(BEEBE, Ark.) -- Trauma as a result of thunder and lightning is being blamed for the death of thousands of blackbirds that rained down out of the Arkansas sky and over the city of Beebe on New Year's Eve.
"There were multiple thunderstorms that night and for several days that week," said Dr. George Badley, state veterinarian for the Arkansas Livestock and Poultry Commission. "Red-winged blackbirds fly in large groups and if they got pulled into a thunderstorm, likely lightning struck them. That would be my best guess."
Officials sent some of the carcasses of the red-winged blackbirds to Badley's Arkansas laboratory. The rest of the birds to be tested were sent to laboratories in Georgia and Wisconsin.
"Almost every one of them ... had multiple internal hemorrhages which would mean that it was trauma, not a disease process. Their stomachs were empty, which would rule out toxicity from eating some kind of poison grain," Badley said.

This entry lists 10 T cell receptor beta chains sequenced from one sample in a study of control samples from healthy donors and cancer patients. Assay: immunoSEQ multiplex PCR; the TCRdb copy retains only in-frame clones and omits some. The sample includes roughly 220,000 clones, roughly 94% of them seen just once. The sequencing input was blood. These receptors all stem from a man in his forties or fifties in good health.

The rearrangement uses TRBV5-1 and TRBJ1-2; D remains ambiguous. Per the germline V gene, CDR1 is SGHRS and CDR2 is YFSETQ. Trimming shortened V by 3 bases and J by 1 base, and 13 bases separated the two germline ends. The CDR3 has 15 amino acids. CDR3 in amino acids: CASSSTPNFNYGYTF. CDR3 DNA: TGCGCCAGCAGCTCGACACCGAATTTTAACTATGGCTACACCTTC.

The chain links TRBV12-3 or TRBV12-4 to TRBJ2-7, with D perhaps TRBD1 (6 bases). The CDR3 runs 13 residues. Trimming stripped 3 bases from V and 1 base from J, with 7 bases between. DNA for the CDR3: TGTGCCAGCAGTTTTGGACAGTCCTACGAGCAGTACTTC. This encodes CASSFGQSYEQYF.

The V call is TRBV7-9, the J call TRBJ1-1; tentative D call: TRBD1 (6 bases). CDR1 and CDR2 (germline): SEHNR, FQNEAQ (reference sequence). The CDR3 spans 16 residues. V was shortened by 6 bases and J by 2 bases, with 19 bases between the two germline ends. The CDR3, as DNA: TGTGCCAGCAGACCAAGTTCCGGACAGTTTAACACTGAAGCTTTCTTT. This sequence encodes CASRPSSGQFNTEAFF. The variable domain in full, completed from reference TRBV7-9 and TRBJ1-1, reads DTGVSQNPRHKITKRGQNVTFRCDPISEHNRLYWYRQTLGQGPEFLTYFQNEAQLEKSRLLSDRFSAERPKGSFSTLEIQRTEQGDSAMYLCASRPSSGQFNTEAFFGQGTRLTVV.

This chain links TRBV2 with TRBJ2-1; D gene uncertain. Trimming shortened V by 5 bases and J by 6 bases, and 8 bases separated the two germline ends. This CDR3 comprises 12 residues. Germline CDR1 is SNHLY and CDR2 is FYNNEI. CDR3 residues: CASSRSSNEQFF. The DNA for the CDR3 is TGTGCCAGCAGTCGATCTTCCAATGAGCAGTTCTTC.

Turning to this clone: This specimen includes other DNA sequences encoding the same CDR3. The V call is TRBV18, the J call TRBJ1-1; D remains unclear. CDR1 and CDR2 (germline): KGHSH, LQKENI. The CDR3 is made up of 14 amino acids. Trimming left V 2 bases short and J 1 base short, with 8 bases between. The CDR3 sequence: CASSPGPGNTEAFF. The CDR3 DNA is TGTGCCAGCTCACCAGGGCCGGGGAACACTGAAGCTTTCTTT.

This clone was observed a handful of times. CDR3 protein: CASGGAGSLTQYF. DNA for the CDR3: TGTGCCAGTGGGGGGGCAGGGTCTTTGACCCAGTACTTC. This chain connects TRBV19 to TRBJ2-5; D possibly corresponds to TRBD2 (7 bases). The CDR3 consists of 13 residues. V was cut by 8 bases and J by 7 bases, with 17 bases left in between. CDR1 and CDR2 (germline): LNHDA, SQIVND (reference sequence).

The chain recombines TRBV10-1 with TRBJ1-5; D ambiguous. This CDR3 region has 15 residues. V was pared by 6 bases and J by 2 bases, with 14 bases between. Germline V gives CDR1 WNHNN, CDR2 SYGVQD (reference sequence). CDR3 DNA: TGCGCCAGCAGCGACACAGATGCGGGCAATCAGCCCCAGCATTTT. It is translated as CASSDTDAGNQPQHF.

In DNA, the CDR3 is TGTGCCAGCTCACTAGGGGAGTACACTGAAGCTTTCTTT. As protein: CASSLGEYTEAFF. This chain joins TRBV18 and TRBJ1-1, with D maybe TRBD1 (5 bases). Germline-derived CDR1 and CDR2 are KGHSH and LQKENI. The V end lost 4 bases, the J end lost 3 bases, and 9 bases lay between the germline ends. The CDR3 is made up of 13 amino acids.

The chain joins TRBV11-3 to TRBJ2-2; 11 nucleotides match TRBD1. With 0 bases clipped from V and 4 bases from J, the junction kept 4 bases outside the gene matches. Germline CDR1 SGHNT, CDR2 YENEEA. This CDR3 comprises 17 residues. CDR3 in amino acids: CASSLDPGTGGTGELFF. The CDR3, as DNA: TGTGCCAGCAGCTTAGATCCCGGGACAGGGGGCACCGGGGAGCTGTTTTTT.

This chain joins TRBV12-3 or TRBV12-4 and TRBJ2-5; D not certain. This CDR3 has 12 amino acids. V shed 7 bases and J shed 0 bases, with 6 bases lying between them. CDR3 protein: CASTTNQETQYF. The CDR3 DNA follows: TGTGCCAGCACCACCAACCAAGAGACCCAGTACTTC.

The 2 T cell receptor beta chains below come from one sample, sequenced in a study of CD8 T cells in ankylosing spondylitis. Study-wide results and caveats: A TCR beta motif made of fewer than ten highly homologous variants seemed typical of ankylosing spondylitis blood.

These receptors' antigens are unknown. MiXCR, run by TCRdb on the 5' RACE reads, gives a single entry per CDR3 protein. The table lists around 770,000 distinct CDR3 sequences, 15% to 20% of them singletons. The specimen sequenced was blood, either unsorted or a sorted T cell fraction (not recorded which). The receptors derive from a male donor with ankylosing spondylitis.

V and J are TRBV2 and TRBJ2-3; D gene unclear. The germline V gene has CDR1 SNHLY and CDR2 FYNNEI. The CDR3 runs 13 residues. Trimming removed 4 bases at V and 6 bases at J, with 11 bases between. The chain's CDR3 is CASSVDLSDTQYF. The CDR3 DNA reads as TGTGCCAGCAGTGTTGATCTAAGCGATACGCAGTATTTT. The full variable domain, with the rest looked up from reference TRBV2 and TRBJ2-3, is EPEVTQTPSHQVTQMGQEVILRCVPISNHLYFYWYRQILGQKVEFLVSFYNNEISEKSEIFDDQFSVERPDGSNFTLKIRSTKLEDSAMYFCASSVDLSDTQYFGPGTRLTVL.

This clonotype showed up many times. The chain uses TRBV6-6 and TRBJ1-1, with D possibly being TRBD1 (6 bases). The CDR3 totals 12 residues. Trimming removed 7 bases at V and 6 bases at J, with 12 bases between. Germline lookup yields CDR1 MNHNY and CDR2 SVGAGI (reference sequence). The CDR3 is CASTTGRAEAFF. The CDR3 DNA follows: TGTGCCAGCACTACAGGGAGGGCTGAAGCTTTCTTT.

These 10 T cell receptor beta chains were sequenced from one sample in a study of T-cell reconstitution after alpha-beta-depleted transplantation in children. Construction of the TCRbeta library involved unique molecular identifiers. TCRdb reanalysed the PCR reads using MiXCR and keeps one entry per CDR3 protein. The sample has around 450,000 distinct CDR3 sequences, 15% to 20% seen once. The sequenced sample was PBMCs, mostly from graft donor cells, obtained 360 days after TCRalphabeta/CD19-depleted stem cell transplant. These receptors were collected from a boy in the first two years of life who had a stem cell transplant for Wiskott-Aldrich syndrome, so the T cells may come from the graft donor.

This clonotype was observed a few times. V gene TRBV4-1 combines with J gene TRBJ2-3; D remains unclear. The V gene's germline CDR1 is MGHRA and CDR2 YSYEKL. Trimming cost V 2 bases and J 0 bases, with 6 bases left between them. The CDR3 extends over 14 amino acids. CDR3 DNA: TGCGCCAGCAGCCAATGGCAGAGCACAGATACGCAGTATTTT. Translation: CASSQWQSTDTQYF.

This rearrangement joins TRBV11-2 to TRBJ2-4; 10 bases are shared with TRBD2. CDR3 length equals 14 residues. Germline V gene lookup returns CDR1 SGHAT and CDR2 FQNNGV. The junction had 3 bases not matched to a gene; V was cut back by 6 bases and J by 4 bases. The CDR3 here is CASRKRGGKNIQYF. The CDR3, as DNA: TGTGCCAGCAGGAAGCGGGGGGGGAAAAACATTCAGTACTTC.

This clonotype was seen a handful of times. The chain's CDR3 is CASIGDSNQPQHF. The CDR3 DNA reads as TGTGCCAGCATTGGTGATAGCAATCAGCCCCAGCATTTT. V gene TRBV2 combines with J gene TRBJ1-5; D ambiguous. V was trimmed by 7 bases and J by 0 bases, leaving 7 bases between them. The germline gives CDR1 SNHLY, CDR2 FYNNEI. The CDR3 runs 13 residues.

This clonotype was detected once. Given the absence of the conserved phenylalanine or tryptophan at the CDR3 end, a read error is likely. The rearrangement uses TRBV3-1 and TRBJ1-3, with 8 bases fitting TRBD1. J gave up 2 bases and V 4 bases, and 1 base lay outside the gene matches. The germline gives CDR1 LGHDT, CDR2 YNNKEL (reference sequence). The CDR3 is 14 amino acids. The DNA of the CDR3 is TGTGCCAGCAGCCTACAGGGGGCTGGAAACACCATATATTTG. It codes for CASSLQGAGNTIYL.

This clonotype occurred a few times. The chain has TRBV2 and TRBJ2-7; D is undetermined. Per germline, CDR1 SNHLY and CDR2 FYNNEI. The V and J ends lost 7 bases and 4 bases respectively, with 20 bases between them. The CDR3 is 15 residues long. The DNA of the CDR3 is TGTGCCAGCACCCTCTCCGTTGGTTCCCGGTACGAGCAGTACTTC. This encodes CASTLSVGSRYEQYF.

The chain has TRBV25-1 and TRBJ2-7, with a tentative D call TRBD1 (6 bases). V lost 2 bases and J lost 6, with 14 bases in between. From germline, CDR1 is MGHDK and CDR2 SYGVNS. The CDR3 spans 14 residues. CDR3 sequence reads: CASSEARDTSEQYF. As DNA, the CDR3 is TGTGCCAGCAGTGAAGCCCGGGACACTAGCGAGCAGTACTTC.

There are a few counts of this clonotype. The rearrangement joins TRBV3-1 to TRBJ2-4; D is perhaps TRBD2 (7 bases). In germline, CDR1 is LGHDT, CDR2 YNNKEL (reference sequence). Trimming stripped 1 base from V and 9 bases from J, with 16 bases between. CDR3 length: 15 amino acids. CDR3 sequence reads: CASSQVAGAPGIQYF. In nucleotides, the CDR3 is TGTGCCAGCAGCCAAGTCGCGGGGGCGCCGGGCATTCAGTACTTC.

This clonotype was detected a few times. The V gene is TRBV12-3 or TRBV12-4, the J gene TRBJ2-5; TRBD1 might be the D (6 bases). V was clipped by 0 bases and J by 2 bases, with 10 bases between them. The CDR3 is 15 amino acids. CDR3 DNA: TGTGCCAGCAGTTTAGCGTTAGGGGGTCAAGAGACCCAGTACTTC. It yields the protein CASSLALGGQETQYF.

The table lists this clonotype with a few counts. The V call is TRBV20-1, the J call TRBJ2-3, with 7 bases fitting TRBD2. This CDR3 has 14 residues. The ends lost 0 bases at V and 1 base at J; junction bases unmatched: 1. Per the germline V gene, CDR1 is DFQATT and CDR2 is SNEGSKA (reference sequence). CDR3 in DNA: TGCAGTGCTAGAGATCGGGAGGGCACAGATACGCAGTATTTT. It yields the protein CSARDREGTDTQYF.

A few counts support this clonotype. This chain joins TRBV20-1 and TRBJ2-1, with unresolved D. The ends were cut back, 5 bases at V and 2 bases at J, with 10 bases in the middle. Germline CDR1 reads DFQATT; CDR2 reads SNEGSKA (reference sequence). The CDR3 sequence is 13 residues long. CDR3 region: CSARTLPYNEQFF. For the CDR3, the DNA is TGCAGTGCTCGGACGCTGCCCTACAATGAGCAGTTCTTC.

According to preliminary testing released late Monday, the trauma was primarily in breast tissue, with blood clots in the body cavity and internal bleeding. All major organs were normal and the birds appeared to be healthy, the tests found. Blood and culture tests on the birds are still pending.
Officials from the Arkansas Game and Fish Commission said that at least 2,000 carcasses of the birds were collected by the U.S. Environmental Services on Saturday and Sunday, but they believe that up to 5,000 birds actually tumbled from the sky.
Along with the birds, tens of thousands of drum fish were also found dead in the state. The Arkansas Game and Fish Commission said Monday that 83,000 drum fish died in the kill.
Just 125 miles from Beebe, dead drum fish began floating along a 20-mile stretch of the Arkansas River near the town of Ozark last week. Officials from the Arkansas Game and Fish Commission said the fish kill and blackbird deaths are unrelated.
Some of the fish are being sent to Dr. Andrew Goodwin to be tested at the University of Arkansas at Pine Bluff's Aquaculture and Fisheries Department. Goodwin said that fish kills are fairly common.
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